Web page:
The Tokyo Stock Exchange is set to implement new regulations for companies listed on its prestigious main board. The tighter requirements will force companies to abandon long criticized practices such as cross-shareholdings and cash hoarding.

The proposed reforms will be the largest overhaul ever conducted by the exchange in more than a decade. The overhaul will include tighter listing criteria for the top category. Sources said about 30% of the 2,200 companies listed on the main board do not meet new listing criteria.

After investors called on tougher reforms, the exchange proposed a plan to require a higher profile for companies currently listed on the main board. Officials said that part of the plan is to encourage better corporate governance and profitability standards. Part of the plan will also require companies to submit disclosures in English to attract more foreign investments.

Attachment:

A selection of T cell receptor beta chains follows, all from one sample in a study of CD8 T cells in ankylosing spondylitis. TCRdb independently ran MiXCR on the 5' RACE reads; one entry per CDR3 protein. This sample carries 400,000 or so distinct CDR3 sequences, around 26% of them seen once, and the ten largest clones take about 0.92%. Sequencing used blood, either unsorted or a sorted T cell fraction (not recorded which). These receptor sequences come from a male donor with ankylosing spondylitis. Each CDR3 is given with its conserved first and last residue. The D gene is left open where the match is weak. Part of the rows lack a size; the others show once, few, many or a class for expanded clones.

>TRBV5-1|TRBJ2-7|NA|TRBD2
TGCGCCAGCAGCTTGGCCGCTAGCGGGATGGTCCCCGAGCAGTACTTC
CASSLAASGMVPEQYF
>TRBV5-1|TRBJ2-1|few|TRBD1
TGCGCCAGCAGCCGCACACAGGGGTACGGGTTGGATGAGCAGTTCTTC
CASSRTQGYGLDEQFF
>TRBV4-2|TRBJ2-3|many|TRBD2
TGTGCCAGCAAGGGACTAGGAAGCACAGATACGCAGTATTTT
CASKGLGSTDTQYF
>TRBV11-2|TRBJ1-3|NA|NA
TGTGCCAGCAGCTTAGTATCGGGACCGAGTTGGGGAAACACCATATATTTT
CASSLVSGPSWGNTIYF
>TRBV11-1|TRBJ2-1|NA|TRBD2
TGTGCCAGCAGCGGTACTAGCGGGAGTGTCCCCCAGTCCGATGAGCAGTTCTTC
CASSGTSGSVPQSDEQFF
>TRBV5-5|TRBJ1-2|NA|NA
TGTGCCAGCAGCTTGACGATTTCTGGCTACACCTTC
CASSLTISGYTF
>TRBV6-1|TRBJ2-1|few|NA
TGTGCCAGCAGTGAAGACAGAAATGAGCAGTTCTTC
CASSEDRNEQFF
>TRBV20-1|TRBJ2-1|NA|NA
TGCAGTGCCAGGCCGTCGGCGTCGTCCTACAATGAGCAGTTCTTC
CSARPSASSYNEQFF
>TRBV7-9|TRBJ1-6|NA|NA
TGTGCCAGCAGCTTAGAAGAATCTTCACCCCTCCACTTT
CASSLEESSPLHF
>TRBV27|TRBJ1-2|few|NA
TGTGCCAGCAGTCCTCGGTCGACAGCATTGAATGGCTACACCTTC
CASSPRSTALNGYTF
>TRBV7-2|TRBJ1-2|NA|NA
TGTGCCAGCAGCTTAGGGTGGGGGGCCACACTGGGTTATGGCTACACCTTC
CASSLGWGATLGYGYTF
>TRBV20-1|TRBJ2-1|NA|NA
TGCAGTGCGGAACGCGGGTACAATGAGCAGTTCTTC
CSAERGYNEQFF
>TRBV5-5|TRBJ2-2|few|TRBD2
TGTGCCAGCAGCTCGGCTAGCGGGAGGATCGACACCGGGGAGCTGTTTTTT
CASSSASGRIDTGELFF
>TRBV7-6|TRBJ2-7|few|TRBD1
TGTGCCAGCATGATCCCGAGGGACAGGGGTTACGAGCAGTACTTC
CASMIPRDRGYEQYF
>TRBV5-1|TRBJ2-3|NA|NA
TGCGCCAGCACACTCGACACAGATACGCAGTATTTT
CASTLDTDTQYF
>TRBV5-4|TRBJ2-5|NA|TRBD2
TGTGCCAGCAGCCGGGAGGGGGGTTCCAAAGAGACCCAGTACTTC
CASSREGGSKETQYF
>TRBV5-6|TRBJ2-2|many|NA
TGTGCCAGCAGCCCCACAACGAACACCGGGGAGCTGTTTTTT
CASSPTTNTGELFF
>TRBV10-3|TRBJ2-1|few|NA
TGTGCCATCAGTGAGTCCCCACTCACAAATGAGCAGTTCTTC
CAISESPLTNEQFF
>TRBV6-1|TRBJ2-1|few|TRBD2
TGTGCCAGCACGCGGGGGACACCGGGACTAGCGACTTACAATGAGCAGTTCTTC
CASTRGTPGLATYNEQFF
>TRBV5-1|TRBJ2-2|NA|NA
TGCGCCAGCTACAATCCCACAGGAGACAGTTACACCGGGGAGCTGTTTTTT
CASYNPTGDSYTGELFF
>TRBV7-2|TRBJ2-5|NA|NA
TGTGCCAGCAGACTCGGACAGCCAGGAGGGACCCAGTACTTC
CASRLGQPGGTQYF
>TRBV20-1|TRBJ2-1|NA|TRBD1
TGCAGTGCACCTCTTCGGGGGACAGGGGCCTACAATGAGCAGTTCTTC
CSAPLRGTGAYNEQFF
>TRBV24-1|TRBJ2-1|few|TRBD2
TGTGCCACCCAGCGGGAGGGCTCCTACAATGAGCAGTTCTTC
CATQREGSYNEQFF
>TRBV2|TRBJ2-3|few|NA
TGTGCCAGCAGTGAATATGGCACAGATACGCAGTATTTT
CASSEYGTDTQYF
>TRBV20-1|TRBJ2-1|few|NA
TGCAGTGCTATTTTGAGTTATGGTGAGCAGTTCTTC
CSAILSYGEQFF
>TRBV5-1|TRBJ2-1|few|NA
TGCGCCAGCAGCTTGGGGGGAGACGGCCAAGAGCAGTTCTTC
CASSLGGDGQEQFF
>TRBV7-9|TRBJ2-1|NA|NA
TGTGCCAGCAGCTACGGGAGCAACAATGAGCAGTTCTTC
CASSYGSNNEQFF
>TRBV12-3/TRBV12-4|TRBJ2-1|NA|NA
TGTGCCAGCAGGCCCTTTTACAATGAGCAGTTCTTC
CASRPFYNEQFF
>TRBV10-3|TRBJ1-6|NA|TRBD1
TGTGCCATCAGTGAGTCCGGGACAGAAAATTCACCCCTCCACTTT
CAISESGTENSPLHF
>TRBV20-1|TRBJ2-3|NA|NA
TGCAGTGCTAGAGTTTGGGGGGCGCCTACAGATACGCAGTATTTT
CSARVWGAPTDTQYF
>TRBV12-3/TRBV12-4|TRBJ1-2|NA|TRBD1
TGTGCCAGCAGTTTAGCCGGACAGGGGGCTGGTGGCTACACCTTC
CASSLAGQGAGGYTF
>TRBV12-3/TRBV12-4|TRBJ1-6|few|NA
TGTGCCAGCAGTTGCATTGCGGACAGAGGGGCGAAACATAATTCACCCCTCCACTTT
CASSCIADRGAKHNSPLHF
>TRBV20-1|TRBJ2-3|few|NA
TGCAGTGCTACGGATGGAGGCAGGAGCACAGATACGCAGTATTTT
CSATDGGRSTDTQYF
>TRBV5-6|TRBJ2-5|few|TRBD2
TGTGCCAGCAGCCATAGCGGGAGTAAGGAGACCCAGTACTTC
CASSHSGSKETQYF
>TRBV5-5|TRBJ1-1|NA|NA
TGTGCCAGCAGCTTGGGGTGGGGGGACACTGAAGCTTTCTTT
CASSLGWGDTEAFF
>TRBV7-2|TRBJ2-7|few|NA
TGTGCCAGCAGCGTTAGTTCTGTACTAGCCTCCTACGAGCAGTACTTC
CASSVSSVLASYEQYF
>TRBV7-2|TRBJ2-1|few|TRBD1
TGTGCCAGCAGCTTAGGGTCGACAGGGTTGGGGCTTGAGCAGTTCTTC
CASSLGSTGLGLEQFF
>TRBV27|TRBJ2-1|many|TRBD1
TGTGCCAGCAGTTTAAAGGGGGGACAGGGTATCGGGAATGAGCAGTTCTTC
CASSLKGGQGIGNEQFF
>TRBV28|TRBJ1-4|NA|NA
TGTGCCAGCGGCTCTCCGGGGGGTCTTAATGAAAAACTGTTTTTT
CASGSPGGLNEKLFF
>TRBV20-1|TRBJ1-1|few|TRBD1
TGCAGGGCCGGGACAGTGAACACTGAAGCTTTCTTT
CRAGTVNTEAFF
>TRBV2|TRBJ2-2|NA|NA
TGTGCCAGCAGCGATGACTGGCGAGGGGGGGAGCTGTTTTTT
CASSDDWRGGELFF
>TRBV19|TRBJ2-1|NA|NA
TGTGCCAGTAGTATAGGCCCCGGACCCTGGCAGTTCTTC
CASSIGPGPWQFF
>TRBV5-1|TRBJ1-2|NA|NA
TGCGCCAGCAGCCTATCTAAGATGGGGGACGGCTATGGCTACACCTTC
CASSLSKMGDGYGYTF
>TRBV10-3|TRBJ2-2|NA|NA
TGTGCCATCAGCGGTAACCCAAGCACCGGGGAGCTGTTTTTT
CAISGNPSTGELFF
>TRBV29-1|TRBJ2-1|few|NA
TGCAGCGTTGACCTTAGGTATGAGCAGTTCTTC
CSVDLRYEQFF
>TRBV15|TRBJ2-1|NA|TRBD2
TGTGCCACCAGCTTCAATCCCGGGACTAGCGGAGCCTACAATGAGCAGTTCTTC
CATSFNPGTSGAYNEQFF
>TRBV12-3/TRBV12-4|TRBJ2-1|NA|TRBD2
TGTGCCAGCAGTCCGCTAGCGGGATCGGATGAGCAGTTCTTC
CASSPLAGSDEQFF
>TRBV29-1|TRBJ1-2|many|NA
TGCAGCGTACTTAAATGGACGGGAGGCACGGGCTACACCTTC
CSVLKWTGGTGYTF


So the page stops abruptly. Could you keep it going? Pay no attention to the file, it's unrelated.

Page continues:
Analysts said that some of the requirements will be tough for companies with small market capitalizations and those largely owned by parent corporations. This includes stricter rules for liquidity such as the requirement of at least $90 million of market capitalization in tradable shares and a 35% or above tradable share ratio.

"Companies previously had little urgency to increase share prices, but the new rules are having a huge impact on their mindset," analysts at consultation company IR Japan said.

Sakai Heavy Industries - a company on the main board - vowed to stay on the top of the list. The company recently launched share buyback programs and adjusted its dividend payout ratio targets to boost its share prices.

"All we can do to meet the market cap requirement is to raise share prices. We now plan to return capital in excess to shareholders instead of hoarding it to boost return on equity, a gauge that investors care about," the company's chief executive officer, Takao Yoshikawa, said.

The Tokyo exchange said that companies that fail to meet the new requirements will still be allowed to submit an application to remain on the prime market. They will be required to submit viable improvement plans that need to be approved.